Now that SQL Server 2012 has officially been released, it is time to start revisiting deprecated features. But, first, a definition reminder:
- “Discontinued” means that the feature is not available in SQL Server 2012.
- “Deprecated” means that the feature will be removed in a future version. “Deprecated” also typically means that there are no updates to this feature in the current release.
Thus, I will first review a couple of the features which you may have used in prior versions which were deprecated in earlier versions and now discontinued in SQL Server 2012 – or are they?
Per the note in the CREATE ENDPOINT BOL link this feature is discontinued. However, it is also currently listed in BOL under “Deprecated SQL Server Features in SQL Server 2012” which implies it won’t go away until a release after SQL Server 2012. So which is it – gone already or still waiting to go? A test of running sample code to create such an endpoint in SQL Server 2012 results in the error message shown below supporting it is now actually discontinued, not deprecated for removal later. Thus, if you have used these endpoint types, you will need to find them and convert to Windows Communication Foundation (WCF) or ASP.NET before upgrading to SQL Server 2012. Check this BOL reference for assistance.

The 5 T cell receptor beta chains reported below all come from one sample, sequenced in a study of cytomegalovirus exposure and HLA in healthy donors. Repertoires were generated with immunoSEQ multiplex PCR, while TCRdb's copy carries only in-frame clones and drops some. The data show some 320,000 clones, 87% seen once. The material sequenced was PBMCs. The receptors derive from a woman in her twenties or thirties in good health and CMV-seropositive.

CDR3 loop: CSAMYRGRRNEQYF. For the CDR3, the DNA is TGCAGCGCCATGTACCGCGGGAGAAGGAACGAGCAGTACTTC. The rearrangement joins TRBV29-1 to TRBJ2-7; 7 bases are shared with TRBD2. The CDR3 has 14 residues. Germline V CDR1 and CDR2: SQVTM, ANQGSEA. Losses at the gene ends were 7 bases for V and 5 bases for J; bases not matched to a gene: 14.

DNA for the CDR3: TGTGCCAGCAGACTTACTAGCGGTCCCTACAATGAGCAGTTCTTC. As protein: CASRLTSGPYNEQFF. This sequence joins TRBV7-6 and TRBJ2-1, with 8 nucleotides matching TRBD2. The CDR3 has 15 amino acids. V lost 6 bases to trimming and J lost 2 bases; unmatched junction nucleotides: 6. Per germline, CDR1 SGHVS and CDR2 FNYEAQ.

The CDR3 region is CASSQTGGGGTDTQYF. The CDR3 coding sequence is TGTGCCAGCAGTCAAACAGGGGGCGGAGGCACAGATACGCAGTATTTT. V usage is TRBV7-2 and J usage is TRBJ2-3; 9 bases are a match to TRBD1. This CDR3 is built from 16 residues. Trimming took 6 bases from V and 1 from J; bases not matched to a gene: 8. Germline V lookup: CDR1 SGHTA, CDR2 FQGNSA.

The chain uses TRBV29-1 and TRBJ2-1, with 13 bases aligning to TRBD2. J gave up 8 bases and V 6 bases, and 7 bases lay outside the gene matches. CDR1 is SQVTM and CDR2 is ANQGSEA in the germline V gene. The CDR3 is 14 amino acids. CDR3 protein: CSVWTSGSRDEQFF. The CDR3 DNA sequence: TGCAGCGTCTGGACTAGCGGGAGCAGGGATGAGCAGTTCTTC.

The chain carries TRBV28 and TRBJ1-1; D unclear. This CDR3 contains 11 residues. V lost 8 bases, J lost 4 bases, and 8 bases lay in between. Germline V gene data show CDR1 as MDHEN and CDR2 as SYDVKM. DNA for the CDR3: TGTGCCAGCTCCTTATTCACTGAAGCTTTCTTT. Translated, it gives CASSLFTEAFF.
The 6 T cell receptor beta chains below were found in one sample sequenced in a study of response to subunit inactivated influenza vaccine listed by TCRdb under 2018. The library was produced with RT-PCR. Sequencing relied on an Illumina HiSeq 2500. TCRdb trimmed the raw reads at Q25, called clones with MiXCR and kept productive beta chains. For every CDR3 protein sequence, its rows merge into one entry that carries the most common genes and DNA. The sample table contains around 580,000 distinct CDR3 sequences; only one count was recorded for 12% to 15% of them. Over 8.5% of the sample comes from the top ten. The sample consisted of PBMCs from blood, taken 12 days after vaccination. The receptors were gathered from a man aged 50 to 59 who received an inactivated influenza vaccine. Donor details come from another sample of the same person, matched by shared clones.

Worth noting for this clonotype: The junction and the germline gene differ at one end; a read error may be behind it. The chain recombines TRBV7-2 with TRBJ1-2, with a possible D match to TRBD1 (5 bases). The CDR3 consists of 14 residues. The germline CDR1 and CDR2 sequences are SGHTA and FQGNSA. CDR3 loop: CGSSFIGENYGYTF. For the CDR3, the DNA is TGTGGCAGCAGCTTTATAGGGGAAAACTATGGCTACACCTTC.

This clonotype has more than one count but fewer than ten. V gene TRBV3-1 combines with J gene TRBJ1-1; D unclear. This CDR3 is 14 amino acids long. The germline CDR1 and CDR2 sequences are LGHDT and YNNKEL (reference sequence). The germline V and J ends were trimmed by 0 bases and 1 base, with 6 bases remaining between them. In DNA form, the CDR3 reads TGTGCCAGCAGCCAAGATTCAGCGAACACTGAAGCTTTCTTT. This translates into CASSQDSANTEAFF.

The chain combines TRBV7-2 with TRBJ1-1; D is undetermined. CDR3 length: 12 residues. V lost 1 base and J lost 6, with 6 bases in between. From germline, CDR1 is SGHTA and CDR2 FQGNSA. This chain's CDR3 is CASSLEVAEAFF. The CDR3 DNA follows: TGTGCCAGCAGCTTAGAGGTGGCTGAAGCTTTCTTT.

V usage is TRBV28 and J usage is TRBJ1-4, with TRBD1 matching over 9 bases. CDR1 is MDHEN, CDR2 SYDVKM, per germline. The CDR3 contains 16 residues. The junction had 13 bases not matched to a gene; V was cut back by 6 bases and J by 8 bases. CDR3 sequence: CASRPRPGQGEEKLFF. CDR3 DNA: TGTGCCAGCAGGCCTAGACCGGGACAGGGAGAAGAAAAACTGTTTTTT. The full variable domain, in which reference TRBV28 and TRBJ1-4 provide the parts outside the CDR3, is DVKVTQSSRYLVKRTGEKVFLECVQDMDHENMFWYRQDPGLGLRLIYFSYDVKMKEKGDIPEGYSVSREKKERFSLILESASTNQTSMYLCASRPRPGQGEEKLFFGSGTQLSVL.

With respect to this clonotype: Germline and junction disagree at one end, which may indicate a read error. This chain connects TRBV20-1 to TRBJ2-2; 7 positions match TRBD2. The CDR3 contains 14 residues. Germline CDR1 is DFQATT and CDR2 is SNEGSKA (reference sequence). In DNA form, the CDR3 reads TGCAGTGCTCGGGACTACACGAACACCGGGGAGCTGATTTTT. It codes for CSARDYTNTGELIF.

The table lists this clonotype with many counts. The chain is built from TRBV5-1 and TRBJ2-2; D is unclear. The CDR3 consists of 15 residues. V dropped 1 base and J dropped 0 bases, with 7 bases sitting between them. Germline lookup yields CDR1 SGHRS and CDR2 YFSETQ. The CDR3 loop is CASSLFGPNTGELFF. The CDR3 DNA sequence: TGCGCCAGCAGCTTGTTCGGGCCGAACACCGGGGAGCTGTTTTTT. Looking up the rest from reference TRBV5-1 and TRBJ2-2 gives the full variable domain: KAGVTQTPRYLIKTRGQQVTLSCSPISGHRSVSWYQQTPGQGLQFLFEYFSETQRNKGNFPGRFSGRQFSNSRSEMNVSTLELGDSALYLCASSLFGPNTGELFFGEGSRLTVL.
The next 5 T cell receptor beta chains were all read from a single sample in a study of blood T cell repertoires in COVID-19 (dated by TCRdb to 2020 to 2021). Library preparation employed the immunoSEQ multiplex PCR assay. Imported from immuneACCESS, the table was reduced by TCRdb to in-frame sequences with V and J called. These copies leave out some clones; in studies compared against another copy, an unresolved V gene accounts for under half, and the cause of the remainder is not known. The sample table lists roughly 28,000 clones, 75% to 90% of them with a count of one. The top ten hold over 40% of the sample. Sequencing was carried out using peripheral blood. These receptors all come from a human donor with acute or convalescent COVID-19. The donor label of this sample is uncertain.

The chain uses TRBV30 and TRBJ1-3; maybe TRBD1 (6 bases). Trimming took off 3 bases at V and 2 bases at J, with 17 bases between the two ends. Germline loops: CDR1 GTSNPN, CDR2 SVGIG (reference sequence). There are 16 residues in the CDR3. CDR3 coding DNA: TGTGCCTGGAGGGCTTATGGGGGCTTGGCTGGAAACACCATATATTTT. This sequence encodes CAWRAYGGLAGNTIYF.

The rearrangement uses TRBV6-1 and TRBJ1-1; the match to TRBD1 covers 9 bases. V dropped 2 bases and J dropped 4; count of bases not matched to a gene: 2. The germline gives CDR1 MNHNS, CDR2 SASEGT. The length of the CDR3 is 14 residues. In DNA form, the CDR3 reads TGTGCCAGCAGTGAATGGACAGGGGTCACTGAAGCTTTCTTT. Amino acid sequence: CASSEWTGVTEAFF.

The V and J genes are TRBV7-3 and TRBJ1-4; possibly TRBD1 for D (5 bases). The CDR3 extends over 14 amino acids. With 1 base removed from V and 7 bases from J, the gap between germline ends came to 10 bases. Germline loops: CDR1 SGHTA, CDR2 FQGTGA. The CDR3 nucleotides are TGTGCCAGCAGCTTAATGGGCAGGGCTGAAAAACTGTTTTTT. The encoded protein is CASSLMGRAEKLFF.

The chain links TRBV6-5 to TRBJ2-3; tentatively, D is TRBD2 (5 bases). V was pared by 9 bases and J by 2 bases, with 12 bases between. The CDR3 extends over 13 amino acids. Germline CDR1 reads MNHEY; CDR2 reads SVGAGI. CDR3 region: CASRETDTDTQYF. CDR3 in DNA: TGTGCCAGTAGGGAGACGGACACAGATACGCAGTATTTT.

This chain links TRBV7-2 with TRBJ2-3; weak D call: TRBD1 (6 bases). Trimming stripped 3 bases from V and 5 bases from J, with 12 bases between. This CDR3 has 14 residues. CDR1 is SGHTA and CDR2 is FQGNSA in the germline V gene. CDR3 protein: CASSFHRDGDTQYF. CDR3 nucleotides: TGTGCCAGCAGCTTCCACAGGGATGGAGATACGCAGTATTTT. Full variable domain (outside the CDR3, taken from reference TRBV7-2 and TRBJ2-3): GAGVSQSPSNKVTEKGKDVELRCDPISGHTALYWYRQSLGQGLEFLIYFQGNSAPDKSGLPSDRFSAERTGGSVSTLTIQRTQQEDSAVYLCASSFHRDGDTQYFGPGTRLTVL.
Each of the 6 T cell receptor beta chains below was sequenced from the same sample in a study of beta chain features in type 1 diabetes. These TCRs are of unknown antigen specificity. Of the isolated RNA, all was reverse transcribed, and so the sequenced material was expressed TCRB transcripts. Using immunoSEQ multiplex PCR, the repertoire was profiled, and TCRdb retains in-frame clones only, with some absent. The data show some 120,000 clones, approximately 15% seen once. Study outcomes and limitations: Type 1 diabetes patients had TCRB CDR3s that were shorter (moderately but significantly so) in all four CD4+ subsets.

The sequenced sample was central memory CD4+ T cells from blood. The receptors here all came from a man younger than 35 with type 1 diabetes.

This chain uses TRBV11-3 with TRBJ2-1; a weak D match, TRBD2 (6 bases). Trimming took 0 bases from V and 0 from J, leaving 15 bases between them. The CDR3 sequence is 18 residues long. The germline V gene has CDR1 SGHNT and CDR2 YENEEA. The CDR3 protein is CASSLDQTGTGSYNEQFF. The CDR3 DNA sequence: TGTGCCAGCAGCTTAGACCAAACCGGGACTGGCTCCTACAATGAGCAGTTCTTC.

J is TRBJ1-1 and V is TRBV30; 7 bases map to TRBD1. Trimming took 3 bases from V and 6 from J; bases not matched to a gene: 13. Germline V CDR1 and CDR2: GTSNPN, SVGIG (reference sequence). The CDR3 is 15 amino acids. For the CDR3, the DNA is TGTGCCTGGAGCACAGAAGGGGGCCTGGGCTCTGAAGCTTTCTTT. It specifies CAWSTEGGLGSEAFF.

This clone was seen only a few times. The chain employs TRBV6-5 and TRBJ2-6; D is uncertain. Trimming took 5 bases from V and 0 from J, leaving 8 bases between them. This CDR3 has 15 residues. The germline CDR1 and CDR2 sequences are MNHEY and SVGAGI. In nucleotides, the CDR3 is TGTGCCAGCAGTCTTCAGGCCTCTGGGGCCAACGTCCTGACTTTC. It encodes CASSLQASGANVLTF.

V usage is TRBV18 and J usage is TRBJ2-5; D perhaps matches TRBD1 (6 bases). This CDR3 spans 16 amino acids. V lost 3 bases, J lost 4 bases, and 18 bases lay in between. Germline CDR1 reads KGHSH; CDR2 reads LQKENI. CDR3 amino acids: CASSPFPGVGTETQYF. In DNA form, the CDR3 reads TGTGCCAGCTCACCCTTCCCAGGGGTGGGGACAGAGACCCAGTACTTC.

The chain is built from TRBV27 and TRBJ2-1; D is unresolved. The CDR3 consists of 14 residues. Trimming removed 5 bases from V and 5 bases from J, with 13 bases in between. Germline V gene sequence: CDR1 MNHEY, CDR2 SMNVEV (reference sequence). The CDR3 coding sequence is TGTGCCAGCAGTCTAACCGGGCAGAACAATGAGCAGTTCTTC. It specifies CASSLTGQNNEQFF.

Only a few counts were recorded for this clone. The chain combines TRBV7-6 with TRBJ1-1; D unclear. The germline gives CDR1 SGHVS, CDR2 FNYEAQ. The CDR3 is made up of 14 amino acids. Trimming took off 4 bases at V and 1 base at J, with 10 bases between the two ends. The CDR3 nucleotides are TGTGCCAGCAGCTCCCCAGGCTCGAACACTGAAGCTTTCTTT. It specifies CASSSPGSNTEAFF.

Here’s the sample code that was executed which was copied from SQL Server 2008 R2 BOL:
This function has been replaced and superseded with the DATABASEPROPERTYEX function since SQL Server 2005. Intellisense in SSMS 2012 will flag that it doesn’t recognize this as valid syntax (see image below). The unexpected thing here is when you execute a query using DATABASEPROPERTY in SQL Server 2012 – you don’t get an error! It seems to still work (see results image below). I don’t know about you – but this was not the result I expected. If DATABASEPROPERTY is no longer valid as indicated in SSMS (and BOL) – shouldn’t the execution return an invalid function error? At any rate, it appears you may have a little longer to track down your usage of this function and update it to use DATABASEPROPERTYEX as DATABASEPROPERTY does still work for the time being.
Obviously, it doesn’t hurt to start replacing the usage of deprecated features as soon as possible. Then, you don’t have to worry as much about which future version actually discontinues the feature, if you have already discontinued your usage of it.